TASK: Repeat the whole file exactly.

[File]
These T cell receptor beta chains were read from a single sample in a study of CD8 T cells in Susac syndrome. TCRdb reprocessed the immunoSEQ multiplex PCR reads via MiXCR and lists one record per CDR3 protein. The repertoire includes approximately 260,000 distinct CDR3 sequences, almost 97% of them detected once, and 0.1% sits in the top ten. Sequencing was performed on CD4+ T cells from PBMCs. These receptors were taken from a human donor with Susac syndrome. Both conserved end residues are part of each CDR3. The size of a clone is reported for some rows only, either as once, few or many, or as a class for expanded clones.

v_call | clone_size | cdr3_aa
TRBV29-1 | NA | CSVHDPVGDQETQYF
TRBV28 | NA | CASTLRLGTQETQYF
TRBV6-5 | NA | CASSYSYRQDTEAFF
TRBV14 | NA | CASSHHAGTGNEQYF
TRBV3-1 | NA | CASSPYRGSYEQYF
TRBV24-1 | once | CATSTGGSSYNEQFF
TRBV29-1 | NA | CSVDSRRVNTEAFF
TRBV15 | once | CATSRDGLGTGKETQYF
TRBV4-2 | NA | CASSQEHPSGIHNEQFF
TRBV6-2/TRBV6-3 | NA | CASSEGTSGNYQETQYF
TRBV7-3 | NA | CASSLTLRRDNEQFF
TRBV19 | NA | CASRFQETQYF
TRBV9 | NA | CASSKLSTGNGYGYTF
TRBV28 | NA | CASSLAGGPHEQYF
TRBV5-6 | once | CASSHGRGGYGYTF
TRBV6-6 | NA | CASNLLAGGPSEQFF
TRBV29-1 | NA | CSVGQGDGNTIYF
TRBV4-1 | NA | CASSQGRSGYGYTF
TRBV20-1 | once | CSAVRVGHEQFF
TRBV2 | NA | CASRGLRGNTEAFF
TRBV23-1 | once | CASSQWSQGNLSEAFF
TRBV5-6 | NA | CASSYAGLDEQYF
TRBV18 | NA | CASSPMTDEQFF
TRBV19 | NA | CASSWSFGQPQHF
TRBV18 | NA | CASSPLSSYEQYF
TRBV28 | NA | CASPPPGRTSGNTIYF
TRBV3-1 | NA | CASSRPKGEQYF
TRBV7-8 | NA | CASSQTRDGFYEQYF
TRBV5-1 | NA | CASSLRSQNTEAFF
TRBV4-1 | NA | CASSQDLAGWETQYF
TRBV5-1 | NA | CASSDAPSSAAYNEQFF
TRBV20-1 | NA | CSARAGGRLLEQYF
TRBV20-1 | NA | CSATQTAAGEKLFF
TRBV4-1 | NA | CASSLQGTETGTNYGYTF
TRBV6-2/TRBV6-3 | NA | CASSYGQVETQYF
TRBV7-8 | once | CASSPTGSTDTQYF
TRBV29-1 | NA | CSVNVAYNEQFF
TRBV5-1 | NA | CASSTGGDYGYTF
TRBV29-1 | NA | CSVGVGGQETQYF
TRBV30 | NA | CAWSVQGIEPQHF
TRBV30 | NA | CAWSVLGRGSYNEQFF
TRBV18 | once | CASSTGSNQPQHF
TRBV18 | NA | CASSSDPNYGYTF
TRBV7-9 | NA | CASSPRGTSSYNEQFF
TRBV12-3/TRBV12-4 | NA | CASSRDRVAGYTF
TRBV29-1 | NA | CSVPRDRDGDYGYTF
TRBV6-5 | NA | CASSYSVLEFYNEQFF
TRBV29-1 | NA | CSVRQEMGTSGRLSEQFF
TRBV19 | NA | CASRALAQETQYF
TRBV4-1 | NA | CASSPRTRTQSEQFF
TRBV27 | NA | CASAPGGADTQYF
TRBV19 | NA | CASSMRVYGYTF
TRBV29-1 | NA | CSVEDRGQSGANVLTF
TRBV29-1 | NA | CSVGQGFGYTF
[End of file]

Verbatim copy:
These T cell receptor beta chains were read from a single sample in a study of CD8 T cells in Susac syndrome. TCRdb reprocessed the immunoSEQ multiplex PCR reads via MiXCR and lists one record per CDR3 protein. The repertoire includes approximately 260,000 distinct CDR3 sequences, almost 97% of them detected once, and 0.1% sits in the top ten. Sequencing was performed on CD4+ T cells from PBMCs. These receptors were taken from a human donor with Susac syndrome. Both conserved end residues are part of each CDR3. The size of a clone is reported for some rows only, either as once, few or many, or as a class for expanded clones.

v_call | clone_size | cdr3_aa
TRBV29-1 | NA | CSVHDPVGDQETQYF
TRBV28 | NA | CASTLRLGTQETQYF
TRBV6-5 | NA | CASSYSYRQDTEAFF
TRBV14 | NA | CASSHHAGTGNEQYF
TRBV3-1 | NA | CASSPYRGSYEQYF
TRBV24-1 | once | CATSTGGSSYNEQFF
TRBV29-1 | NA | CSVDSRRVNTEAFF
TRBV15 | once | CATSRDGLGTGKETQYF
TRBV4-2 | NA | CASSQEHPSGIHNEQFF
TRBV6-2/TRBV6-3 | NA | CASSEGTSGNYQETQYF
TRBV7-3 | NA | CASSLTLRRDNEQFF
TRBV19 | NA | CASRFQETQYF
TRBV9 | NA | CASSKLSTGNGYGYTF
TRBV28 | NA | CASSLAGGPHEQYF
TRBV5-6 | once | CASSHGRGGYGYTF
TRBV6-6 | NA | CASNLLAGGPSEQFF
TRBV29-1 | NA | CSVGQGDGNTIYF
TRBV4-1 | NA | CASSQGRSGYGYTF
TRBV20-1 | once | CSAVRVGHEQFF
TRBV2 | NA | CASRGLRGNTEAFF
TRBV23-1 | once | CASSQWSQGNLSEAFF
TRBV5-6 | NA | CASSYAGLDEQYF
TRBV18 | NA | CASSPMTDEQFF
TRBV19 | NA | CASSWSFGQPQHF
TRBV18 | NA | CASSPLSSYEQYF
TRBV28 | NA | CASPPPGRTSGNTIYF
TRBV3-1 | NA | CASSRPKGEQYF
TRBV7-8 | NA | CASSQTRDGFYEQYF
TRBV5-1 | NA | CASSLRSQNTEAFF
TRBV4-1 | NA | CASSQDLAGWETQYF
TRBV5-1 | NA | CASSDAPSSAAYNEQFF
TRBV20-1 | NA | CSARAGGRLLEQYF
TRBV20-1 | NA | CSATQTAAGEKLFF
TRBV4-1 | NA | CASSLQGTETGTNYGYTF
TRBV6-2/TRBV6-3 | NA | CASSYGQVETQYF
TRBV7-8 | once | CASSPTGSTDTQYF
TRBV29-1 | NA | CSVNVAYNEQFF
TRBV5-1 | NA | CASSTGGDYGYTF
TRBV29-1 | NA | CSVGVGGQETQYF
TRBV30 | NA | CAWSVQGIEPQHF
TRBV30 | NA | CAWSVLGRGSYNEQFF
TRBV18 | once | CASSTGSNQPQHF
TRBV18 | NA | CASSSDPNYGYTF
TRBV7-9 | NA | CASSPRGTSSYNEQFF
TRBV12-3/TRBV12-4 | NA | CASSRDRVAGYTF
TRBV29-1 | NA | CSVPRDRDGDYGYTF
TRBV6-5 | NA | CASSYSVLEFYNEQFF
TRBV29-1 | NA | CSVRQEMGTSGRLSEQFF
TRBV19 | NA | CASRALAQETQYF
TRBV4-1 | NA | CASSPRTRTQSEQFF
TRBV27 | NA | CASAPGGADTQYF
TRBV19 | NA | CASSMRVYGYTF
TRBV29-1 | NA | CSVEDRGQSGANVLTF
TRBV29-1 | NA | CSVGQGFGYTF